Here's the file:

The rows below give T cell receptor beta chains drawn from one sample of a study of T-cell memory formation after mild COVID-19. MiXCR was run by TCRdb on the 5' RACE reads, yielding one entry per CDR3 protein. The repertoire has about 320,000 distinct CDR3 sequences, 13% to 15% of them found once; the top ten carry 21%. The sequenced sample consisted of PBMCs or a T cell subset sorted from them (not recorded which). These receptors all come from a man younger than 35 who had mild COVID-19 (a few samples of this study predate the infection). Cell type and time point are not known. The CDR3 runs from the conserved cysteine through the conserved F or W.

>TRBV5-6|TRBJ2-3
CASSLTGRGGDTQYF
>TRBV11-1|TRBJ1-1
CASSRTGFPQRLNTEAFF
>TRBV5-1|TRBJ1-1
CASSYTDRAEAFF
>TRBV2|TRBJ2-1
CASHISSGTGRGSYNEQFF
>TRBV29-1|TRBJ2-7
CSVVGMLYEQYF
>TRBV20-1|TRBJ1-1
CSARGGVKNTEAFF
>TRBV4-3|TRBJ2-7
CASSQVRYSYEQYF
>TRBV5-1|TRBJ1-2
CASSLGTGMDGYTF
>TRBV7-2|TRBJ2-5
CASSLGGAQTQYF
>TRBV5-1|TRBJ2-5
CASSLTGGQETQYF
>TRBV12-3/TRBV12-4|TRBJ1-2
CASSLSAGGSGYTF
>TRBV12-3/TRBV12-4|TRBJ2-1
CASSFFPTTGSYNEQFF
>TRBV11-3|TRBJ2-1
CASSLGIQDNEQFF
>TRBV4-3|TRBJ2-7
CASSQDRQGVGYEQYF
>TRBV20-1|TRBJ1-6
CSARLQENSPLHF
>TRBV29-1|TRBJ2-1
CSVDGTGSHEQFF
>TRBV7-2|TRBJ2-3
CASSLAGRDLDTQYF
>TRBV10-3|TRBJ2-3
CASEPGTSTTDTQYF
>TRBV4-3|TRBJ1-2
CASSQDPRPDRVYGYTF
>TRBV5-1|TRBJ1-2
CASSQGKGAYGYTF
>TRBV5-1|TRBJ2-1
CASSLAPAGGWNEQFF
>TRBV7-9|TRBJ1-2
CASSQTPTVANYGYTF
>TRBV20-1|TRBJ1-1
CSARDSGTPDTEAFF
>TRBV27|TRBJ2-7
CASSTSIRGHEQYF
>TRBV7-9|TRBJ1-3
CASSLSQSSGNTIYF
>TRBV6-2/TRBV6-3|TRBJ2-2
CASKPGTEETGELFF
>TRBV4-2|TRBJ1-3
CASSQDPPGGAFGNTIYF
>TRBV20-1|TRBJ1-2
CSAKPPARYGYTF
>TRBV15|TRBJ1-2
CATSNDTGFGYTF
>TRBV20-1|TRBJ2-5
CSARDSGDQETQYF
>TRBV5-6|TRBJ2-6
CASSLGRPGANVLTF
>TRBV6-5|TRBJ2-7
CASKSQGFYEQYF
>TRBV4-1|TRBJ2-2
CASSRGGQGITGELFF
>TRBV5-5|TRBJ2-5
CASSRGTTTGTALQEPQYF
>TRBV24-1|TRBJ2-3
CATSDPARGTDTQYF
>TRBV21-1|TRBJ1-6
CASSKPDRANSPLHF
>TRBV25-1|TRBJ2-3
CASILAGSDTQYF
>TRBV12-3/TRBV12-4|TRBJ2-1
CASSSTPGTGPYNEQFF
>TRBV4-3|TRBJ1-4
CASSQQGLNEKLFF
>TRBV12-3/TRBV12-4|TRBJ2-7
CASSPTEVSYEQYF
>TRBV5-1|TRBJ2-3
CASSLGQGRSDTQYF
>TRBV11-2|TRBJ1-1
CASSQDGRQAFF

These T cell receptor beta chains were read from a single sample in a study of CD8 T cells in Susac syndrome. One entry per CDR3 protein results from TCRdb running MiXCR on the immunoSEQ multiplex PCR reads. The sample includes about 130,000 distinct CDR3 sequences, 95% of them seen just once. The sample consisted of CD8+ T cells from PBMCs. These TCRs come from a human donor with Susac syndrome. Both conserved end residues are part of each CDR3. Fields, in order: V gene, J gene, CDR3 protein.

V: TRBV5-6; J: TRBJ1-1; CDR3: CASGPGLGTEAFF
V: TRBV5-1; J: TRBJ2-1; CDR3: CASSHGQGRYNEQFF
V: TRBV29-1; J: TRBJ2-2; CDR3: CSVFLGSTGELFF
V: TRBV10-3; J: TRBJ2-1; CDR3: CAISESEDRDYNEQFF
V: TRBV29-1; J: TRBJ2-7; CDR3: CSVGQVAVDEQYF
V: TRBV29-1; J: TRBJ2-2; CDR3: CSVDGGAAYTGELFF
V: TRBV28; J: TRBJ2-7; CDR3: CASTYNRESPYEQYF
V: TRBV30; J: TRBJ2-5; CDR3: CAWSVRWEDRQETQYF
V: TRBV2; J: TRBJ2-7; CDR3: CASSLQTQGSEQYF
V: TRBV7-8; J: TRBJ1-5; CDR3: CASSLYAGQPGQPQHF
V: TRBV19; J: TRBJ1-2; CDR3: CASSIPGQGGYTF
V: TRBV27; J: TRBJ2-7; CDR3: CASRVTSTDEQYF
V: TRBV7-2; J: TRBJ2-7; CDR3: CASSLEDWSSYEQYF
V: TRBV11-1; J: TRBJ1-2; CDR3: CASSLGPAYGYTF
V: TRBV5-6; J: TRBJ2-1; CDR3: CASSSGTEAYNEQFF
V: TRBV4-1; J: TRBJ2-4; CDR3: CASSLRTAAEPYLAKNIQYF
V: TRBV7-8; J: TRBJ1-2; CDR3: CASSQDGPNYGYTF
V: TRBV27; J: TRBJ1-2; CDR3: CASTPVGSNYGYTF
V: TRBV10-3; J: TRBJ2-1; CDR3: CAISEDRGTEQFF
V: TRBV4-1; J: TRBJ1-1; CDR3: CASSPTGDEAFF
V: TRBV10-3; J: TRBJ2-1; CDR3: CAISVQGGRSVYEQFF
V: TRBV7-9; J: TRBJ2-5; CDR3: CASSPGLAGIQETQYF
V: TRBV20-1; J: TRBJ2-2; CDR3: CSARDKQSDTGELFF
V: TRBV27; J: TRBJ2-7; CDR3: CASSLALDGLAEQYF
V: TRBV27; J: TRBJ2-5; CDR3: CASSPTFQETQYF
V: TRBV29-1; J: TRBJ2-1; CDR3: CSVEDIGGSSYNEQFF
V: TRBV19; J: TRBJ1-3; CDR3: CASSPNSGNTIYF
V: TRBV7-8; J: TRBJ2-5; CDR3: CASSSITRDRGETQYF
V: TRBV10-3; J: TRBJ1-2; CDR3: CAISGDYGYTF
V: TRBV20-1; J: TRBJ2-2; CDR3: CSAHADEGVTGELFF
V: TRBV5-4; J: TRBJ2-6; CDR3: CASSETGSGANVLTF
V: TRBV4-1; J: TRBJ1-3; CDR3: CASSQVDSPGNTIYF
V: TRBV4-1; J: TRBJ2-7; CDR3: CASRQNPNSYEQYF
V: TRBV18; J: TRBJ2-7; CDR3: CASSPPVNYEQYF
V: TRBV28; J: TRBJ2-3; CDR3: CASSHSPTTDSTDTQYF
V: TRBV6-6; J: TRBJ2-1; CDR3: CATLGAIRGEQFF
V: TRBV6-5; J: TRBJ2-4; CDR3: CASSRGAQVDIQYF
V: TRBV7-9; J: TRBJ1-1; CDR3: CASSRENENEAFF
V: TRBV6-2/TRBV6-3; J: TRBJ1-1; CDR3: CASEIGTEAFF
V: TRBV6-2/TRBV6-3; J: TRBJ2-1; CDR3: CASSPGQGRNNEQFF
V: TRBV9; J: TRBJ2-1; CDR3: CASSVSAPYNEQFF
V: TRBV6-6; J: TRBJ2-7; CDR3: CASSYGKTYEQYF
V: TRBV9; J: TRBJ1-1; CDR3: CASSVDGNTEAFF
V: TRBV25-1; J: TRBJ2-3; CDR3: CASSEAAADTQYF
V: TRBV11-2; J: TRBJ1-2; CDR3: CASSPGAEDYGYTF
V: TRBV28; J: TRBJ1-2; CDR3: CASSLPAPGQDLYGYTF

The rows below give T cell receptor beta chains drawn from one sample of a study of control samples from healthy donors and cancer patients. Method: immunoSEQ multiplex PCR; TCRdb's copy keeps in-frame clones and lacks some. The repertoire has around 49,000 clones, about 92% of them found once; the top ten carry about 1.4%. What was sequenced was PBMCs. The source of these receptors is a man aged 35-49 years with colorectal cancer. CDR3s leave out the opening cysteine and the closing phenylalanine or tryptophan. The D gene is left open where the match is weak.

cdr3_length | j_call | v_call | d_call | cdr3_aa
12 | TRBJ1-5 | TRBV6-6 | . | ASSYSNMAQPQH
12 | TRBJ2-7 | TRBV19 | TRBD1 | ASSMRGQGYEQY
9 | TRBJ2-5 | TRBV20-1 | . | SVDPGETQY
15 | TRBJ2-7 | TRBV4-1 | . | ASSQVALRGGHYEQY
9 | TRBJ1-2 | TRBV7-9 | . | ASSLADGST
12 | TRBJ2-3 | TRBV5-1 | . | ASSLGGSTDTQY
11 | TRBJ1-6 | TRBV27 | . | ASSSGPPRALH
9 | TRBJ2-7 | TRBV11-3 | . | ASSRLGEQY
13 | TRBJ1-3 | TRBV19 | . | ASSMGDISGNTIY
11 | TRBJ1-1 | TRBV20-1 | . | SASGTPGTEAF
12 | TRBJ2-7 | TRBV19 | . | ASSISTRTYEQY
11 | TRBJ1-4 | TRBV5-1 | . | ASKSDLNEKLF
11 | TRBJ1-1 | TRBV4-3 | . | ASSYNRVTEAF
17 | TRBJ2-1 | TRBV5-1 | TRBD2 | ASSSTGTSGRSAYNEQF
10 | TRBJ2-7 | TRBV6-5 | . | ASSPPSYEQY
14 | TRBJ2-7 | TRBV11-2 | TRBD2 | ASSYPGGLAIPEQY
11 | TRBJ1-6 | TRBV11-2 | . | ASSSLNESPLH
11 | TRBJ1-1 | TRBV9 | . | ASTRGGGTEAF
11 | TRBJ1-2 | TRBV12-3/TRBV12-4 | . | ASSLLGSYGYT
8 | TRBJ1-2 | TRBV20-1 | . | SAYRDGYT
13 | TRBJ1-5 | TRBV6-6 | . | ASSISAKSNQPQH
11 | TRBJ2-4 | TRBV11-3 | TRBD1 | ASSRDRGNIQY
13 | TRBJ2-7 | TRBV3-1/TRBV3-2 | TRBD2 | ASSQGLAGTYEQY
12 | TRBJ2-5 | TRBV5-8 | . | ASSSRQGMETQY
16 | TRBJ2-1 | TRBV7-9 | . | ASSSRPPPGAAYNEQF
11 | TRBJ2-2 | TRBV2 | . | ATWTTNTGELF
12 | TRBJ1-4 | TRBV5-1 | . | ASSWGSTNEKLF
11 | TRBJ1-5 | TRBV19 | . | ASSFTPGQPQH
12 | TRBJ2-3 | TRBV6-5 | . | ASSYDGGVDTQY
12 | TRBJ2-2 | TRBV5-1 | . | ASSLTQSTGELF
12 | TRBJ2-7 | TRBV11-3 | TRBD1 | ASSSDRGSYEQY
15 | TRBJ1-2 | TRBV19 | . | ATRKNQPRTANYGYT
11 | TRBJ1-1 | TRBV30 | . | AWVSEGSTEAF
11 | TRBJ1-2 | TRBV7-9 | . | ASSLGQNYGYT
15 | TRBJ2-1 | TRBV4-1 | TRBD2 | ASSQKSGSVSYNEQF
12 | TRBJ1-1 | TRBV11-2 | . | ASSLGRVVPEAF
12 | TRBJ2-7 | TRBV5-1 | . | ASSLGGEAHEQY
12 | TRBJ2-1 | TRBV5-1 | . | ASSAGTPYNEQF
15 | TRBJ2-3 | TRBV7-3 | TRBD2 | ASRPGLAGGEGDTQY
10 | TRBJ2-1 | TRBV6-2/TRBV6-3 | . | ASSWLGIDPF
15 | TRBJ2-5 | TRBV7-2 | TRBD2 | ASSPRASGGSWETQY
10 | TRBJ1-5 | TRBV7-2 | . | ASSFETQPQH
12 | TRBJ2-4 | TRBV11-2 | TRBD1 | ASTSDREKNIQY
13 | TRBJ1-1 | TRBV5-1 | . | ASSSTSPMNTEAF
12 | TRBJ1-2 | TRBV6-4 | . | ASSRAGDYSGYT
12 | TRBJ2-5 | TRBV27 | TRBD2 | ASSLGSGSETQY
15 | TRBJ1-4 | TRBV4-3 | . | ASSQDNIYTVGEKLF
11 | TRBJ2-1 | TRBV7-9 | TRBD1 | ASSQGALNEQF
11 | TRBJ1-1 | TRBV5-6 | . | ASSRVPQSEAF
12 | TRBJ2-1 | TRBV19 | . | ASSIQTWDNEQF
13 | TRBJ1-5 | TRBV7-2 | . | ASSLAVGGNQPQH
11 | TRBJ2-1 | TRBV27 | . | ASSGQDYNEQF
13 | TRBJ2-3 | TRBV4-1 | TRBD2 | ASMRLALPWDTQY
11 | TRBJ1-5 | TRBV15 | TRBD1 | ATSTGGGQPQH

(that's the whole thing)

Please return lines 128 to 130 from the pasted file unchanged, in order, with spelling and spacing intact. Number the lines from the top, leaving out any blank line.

V: TRBV6-6; J: TRBJ2-7; CDR3: CASSYGKTYEQYF
V: TRBV9; J: TRBJ1-1; CDR3: CASSVDGNTEAFF
V: TRBV25-1; J: TRBJ2-3; CDR3: CASSEAAADTQYF